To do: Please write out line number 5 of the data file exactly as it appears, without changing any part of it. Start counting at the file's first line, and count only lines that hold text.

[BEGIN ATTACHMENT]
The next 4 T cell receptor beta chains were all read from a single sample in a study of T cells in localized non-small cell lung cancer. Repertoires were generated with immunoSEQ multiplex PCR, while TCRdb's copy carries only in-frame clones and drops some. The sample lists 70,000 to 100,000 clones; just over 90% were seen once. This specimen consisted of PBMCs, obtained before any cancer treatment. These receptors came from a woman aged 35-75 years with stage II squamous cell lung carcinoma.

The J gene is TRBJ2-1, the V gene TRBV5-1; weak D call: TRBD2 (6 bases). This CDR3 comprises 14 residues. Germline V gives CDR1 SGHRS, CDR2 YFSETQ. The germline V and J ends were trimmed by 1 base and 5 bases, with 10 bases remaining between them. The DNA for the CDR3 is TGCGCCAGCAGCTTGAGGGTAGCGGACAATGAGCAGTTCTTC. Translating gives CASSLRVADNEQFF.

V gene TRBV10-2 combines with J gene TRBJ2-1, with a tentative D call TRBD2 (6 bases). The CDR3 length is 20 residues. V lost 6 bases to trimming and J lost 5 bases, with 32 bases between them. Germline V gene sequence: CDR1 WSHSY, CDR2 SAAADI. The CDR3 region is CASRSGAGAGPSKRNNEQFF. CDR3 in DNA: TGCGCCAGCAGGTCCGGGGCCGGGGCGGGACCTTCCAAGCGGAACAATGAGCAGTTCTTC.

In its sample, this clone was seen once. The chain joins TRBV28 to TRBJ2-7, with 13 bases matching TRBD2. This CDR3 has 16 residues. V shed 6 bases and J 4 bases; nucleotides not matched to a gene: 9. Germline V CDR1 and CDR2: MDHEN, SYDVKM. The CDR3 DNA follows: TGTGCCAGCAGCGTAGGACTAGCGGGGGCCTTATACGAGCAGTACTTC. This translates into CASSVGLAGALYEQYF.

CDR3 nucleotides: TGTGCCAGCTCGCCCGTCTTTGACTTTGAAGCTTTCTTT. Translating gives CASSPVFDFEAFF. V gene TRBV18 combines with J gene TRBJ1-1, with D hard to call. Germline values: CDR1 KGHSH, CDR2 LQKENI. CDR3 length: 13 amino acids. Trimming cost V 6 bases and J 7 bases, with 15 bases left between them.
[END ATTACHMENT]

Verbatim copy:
CDR3 nucleotides: TGTGCCAGCTCGCCCGTCTTTGACTTTGAAGCTTTCTTT. Translating gives CASSPVFDFEAFF. V gene TRBV18 combines with J gene TRBJ1-1, with D hard to call. Germline values: CDR1 KGHSH, CDR2 LQKENI. CDR3 length: 13 amino acids. Trimming cost V 6 bases and J 7 bases, with 15 bases left between them.